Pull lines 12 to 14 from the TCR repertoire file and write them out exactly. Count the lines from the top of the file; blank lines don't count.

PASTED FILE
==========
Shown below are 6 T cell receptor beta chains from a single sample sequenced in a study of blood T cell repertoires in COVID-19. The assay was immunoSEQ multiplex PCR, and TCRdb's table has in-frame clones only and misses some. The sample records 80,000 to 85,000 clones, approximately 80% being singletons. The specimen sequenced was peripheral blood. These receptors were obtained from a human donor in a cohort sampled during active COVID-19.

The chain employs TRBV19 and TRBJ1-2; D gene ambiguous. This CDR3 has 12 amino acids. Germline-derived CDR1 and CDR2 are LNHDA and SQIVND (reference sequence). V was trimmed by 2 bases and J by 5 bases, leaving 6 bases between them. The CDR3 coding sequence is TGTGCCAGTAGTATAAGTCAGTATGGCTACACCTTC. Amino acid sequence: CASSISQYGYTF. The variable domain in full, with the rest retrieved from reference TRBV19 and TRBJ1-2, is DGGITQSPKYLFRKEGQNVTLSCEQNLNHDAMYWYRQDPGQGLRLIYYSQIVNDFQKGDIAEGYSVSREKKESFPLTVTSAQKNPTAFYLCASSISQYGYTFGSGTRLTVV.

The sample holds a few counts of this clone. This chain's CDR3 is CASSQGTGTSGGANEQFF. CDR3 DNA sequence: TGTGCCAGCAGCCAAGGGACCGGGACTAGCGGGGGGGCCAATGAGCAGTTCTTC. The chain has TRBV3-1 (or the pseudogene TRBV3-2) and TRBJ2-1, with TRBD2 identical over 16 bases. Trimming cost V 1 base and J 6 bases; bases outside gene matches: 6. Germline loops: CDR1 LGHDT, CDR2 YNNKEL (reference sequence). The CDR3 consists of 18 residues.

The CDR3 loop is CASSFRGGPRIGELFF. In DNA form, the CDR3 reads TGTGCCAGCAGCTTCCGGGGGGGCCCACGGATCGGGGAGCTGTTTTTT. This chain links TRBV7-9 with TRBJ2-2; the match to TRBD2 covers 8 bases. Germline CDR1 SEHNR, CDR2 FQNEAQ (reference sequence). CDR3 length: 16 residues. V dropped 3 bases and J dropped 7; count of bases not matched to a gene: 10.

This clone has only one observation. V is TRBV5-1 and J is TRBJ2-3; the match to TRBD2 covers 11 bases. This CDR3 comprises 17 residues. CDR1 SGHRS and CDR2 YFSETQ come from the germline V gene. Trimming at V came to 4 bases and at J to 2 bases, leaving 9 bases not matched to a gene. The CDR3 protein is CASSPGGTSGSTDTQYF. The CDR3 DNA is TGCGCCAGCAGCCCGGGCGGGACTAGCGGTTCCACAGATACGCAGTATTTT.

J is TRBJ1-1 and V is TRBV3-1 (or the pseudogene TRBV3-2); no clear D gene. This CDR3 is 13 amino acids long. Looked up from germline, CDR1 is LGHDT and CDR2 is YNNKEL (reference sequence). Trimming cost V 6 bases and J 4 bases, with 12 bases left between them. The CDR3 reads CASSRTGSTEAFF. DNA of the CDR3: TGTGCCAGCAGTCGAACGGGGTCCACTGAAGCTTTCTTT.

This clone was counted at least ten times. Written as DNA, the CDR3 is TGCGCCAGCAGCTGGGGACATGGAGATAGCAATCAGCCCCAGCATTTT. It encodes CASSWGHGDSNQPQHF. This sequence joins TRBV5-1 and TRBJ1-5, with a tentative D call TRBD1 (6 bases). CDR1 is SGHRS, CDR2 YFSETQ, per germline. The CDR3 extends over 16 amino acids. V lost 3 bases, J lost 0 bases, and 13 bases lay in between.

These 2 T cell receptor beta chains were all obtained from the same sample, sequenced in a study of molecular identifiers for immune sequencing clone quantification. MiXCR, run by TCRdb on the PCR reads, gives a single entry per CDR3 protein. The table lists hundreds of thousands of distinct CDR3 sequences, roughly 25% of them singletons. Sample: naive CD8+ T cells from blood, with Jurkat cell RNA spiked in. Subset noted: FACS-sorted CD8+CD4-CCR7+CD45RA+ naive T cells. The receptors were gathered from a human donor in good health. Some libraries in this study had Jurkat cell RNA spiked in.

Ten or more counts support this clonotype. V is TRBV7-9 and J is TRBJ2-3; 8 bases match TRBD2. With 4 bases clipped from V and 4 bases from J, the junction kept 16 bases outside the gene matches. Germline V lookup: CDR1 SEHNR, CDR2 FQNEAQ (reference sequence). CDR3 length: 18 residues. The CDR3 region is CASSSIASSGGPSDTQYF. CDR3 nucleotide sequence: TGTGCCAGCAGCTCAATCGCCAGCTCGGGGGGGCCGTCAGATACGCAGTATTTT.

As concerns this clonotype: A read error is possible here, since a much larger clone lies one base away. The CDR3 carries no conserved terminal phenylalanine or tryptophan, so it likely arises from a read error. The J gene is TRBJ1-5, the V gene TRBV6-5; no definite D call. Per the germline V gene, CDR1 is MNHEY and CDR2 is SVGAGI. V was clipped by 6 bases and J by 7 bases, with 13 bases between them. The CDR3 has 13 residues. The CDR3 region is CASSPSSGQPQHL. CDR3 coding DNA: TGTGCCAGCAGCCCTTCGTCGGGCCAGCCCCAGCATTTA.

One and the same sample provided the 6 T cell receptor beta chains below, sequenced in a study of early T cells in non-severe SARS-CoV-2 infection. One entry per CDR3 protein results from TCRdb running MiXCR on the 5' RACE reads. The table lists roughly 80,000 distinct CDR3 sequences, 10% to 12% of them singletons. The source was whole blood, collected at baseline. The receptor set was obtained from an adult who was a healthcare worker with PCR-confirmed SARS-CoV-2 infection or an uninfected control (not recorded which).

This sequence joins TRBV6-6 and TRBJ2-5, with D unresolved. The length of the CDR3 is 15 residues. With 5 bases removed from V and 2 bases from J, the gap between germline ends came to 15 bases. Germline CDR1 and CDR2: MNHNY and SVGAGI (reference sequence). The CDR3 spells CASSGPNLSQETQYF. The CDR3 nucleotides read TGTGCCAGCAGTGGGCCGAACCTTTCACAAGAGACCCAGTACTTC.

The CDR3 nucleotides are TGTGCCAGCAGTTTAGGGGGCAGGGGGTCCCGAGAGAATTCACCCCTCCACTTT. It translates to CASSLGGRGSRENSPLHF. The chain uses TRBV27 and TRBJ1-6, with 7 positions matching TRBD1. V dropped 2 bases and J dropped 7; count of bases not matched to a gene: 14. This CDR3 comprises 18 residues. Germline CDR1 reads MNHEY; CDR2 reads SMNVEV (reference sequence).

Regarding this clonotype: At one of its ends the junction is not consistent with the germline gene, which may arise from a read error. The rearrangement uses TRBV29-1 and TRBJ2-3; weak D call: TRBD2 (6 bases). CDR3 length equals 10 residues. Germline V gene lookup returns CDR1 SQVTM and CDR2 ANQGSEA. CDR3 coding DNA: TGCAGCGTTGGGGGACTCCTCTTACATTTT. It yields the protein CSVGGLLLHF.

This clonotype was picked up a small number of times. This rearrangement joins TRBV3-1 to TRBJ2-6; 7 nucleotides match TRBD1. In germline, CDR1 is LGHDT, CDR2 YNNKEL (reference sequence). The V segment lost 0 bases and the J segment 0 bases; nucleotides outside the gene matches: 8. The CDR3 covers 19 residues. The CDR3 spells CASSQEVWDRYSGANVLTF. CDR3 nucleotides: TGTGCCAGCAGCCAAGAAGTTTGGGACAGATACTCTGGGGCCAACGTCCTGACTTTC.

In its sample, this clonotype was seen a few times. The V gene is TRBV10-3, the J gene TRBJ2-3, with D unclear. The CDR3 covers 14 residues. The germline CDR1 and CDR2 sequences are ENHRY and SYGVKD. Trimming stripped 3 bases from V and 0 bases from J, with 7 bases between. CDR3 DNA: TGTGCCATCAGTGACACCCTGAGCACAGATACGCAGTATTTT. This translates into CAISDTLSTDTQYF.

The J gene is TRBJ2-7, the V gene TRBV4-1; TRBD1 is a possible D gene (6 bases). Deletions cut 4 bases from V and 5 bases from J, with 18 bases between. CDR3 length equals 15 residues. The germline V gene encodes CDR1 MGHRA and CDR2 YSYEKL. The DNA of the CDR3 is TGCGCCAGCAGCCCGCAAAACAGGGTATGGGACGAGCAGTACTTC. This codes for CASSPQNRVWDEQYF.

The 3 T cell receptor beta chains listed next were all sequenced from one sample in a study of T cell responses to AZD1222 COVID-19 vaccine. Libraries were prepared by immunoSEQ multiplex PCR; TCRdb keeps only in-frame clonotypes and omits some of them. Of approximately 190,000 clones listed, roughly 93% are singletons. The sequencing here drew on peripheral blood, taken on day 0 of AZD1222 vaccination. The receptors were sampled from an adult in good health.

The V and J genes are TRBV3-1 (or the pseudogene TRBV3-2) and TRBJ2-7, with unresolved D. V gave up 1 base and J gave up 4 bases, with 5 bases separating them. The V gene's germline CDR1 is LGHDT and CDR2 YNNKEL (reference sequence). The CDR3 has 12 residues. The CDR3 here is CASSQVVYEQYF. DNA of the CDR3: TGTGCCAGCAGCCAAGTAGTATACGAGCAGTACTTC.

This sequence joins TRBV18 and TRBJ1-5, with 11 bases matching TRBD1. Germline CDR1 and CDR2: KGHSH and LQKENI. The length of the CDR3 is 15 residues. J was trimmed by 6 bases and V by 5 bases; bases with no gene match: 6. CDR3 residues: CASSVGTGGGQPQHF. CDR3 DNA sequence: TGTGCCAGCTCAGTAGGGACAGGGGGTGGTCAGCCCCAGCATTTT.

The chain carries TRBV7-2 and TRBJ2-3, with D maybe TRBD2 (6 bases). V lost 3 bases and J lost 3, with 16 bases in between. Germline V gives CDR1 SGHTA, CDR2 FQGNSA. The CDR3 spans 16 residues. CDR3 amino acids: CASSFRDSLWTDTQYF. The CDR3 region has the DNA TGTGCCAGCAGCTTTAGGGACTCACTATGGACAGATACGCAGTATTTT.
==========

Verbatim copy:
This sequence joins TRBV6-6 and TRBJ2-5, with D unresolved. The length of the CDR3 is 15 residues. With 5 bases removed from V and 2 bases from J, the gap between germline ends came to 15 bases. Germline CDR1 and CDR2: MNHNY and SVGAGI (reference sequence). The CDR3 spells CASSGPNLSQETQYF. The CDR3 nucleotides read TGTGCCAGCAGTGGGCCGAACCTTTCACAAGAGACCCAGTACTTC.

The CDR3 nucleotides are TGTGCCAGCAGTTTAGGGGGCAGGGGGTCCCGAGAGAATTCACCCCTCCACTTT. It translates to CASSLGGRGSRENSPLHF. The chain uses TRBV27 and TRBJ1-6, with 7 positions matching TRBD1. V dropped 2 bases and J dropped 7; count of bases not matched to a gene: 14. This CDR3 comprises 18 residues. Germline CDR1 reads MNHEY; CDR2 reads SMNVEV (reference sequence).

Regarding this clonotype: At one of its ends the junction is not consistent with the germline gene, which may arise from a read error. The rearrangement uses TRBV29-1 and TRBJ2-3; weak D call: TRBD2 (6 bases). CDR3 length equals 10 residues. Germline V gene lookup returns CDR1 SQVTM and CDR2 ANQGSEA. CDR3 coding DNA: TGCAGCGTTGGGGGACTCCTCTTACATTTT. It yields the protein CSVGGLLLHF.